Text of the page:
Reading the WaPo Food section from Juba, South Sudan today (I never miss a Wednesday, no matter where I am) - and just wanted to say to Farmer Rogers that I love what you're doing! I'm inspired by local farmers like you who are passionate about their vocation and love their animals and are committed to giving them a good life, treating them humanely, and working with restaurants/chefs who believe the same. Thanks for the great article, today!

Oh my!  I am very humbled by the kind words of David Hagedorn sharing our passion.  As David stated in the article, the title I am most proud of all in my past titles, is Shepherd.  I wish all farmers could feel the pride and the interest I have been greeted with today.  We do this work quietly and without fanfare but I must say, that seeing how so many people actually do care where their food comes from is exceptionally gratifying.  Thank you for your kind words.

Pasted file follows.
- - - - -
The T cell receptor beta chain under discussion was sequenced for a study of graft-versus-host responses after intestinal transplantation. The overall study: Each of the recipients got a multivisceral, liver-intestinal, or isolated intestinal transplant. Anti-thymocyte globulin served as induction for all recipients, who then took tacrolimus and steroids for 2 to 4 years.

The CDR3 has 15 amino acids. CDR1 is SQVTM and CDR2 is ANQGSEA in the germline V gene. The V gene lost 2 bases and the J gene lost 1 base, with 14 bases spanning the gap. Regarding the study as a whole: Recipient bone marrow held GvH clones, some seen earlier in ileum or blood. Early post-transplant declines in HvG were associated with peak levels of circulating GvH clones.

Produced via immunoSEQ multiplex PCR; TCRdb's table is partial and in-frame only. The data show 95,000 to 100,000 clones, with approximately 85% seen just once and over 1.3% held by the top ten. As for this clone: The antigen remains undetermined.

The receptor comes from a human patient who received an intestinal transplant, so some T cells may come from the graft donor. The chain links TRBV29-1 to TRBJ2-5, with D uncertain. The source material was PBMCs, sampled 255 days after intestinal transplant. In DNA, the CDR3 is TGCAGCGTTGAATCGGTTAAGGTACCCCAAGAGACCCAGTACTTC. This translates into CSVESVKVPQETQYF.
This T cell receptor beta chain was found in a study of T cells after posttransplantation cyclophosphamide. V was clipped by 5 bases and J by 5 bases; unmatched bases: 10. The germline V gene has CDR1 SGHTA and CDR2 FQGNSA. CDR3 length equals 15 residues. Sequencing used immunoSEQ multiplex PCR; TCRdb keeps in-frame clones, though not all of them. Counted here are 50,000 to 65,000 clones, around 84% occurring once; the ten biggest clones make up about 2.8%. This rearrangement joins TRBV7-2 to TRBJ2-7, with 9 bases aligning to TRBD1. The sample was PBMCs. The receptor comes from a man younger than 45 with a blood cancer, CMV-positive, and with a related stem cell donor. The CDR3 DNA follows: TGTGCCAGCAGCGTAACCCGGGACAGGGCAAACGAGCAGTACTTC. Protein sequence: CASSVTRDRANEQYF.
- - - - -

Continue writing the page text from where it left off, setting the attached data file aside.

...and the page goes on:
Whenever I bake cupcakes, the liners get dark and a little oily, obscuring the pretty pattern. Is there some trick to getting them to look like they do in pictures and fancy cupcake shops? I use recipes from Vegan Cupcakes Take Over the World. Thanks!

Tell me what recipe it is and we can go from there. You may need to pull back the oil or change the type of oil you're using. Doron from Sticky Fingers Bakery (of "Cupcake Wars" fame) is on standby for us to figure it out.

After reading the Omnivore's Dilemma followed by Eating Animals, I've decided to eliminate meat from my family's diet (well, my husband is still allowed to eat humanely sourced meats). Any suggestions for making the transition as gentle as possible? Cookbook suggestions? The kids are young enough to not know the difference at this point.